O'Reilly is the man who can really can make a whole industry happen, according to Eric Schmidt, Executive Chairman of Alphabet (Google.) His genius over the past four decades has been to identify and to help shape our response to emerging technologies with world shaking potential--the World Wide Web, Open Source Software, Web 2.0, Open Government data, the Maker Movement, Big Data, and now AI. O'Reilly shares the techniques he's used at O'Reilly Media to make sense of and predict past innovation waves and applies those same techniques to provide a framework for thinking about how today's world-spanning platforms and networks, on-demand services, and artificial intelligence are changing the nature of business, education, government, financial markets, and the economy as a whole. He provides tools for understanding how all the parts of modern digital businesses work together to create marketplace advantage and customer value, and why ultimately, they cannot succeed unless their ecosystem succeeds along with them.
The core of the book's call to action is an exhortation to businesses to DO MORE with technology rather than just using it to cut costs and enrich their shareholders. Robots are going to take our jobs, they say. O'Reilly replies, "Only if that's what we ask them to do Technology is the solution to human problems, and we won't run out of work till we run out of problems. Entrepreneurs need to set their sights on how they can use big data, sensors, and AI to create amazing human experiences and the economy of the future, making us all richer in the same way the tools of the first industrial revolution did. Yes, technology can eliminate labor and make things cheaper, but at its best, we use it to do things that were previously unimaginable What is our poverty of imagination? What are the entrepreneurial leaps that will allow us to use the technology of today to build a better future, not just a more efficient one? Whether technology brings the WTF? of wonder or the WTF? of dismay isn't inevitable. It's up to us
Zero to Maker is part memoir and part how-to guidebook for anyone who is having thoughts like these:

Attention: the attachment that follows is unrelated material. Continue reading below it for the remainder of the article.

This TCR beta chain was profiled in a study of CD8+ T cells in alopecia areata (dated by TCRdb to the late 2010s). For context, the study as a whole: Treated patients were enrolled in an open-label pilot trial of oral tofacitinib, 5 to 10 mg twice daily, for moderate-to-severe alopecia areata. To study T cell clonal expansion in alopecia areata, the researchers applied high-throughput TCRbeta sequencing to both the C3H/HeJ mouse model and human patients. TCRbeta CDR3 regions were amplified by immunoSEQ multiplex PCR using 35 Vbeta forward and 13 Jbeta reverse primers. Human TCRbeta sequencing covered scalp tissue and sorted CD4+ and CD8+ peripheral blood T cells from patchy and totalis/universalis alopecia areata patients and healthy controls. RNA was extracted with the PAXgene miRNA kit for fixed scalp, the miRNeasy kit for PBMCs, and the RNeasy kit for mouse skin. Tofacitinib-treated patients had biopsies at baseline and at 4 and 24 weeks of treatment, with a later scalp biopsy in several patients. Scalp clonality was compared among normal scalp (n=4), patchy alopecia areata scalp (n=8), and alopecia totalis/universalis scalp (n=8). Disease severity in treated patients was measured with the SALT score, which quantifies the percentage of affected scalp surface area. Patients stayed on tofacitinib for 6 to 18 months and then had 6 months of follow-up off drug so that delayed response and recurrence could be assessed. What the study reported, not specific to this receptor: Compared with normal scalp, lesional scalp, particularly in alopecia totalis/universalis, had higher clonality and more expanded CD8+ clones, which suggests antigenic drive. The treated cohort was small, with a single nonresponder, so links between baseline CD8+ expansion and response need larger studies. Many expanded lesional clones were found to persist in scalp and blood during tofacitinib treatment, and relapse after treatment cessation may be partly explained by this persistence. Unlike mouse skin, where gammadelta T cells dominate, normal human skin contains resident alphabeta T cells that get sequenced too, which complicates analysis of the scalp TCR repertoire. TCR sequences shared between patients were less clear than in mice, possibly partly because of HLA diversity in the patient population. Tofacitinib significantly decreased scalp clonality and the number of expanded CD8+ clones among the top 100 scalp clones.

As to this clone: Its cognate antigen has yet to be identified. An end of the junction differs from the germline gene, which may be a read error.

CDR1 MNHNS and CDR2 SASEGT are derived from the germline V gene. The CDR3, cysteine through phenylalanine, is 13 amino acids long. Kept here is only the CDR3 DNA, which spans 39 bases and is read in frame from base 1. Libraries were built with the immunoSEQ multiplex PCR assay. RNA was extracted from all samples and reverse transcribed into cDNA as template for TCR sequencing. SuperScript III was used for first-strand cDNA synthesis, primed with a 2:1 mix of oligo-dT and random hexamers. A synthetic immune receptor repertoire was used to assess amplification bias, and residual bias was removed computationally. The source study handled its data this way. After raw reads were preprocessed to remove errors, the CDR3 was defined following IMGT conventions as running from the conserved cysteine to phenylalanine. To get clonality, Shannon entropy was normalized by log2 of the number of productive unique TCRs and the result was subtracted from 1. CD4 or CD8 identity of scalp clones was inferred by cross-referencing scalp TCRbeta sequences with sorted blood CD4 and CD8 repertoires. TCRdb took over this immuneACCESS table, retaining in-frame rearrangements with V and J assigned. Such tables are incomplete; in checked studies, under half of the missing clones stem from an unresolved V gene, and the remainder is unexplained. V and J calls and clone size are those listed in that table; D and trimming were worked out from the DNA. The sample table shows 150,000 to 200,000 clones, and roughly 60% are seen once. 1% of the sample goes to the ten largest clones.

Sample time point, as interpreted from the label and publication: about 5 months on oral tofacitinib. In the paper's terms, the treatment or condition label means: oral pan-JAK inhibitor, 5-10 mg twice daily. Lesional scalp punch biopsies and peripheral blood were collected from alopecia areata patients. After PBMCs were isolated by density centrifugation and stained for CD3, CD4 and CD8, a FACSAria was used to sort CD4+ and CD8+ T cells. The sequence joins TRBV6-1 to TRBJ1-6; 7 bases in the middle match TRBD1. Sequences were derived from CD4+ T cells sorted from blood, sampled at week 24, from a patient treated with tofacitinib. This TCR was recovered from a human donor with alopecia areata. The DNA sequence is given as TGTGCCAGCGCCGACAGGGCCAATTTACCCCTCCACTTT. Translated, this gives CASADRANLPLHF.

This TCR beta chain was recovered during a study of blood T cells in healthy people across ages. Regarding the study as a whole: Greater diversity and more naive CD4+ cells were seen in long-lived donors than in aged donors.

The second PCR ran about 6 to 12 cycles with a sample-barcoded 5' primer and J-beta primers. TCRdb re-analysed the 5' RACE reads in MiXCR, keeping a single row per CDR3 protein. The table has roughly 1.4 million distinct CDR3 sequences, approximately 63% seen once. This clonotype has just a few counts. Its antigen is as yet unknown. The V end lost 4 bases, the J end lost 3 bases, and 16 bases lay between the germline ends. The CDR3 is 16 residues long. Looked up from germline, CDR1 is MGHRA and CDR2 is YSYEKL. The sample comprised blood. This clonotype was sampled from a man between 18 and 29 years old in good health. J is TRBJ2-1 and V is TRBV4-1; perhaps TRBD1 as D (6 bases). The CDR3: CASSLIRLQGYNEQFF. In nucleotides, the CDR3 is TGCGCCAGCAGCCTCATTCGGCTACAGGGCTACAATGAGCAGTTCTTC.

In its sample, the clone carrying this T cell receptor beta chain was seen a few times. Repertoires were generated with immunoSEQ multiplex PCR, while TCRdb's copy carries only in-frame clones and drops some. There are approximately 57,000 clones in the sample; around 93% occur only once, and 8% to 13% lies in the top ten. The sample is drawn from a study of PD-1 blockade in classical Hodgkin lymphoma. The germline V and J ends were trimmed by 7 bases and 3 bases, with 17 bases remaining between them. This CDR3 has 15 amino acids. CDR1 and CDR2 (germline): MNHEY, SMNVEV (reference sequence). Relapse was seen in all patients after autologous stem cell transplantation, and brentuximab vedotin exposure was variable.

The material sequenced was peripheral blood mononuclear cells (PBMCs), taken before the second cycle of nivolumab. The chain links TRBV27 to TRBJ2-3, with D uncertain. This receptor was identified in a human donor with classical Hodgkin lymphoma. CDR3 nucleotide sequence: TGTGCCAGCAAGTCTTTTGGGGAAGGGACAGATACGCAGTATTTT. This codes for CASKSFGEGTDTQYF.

I feel like all I can do is write emails. I wish I had more hands-on skills even though I don't know what I would build...
I have this one idea I've always wanted to make, but I don't know how to build it...
I keep hearing about the "maker movement" but I'm not sure what that means or how I can join in...
The book follows author David Lang's headfirst dive into the maker world and shows how he grew from an unskilled beginner to be a successful entrepreneur. You'll discover how to navigate this new community of makers, and find the best resources for learning the tools and skills you need to be a dynamic maker in your own right.
The way we make things has changed. A new generation of tinkerers have emerged through online communities and powerful digital fabrication tools, and their creations are changing the world. This book follows the author's personal journey of transformation into a maker-entrepreneur. It is everyone's guide to combining inspiration and resources to effectively navigate this exciting new world.
Lang reveals how he became a maker pro after losing his job and how the experience helped him start OpenROV, a DIY community and product line focused on underwater robotics. It all happened once he became an active member of the maker movement. Ready to take the plunge into the next Industrial Revolution? This guide provides a clear and inspiring roadmap.
This book is for everyone who dreams of becoming a successful maker-entrepreneur. It not only satisfies the aspirational aspect but shows newcomers to the maker movement exactly how to join in.
First published in 2013, this new edition features full-color photos and shares David's latest insights and experiences as he continues to grow as a maker entrepreneur and citizen scientist.
Robert Friedel has written a fascinating history--full of strange twists, paradoxes, and interesting characters--of this signature gadget of the twentieth century. Inventor Whitcomb Judson (whose efforts lay mostly in patenting a doomed undertaking known as the Pneumatic Streetcar) gave the zipper life; businessman Colonel Lewis Walker had the capital and the faith to back it for forty years; and cultural icons such as Marlon Brando, Erica Jong, and the Rolling Stones helped to turn it into a symbol for sexuality and style.
Not just the story of a distinctive technology, Zipper is an entertaining, informative examination of how new things become part of our daily lives, shaping how we think and act.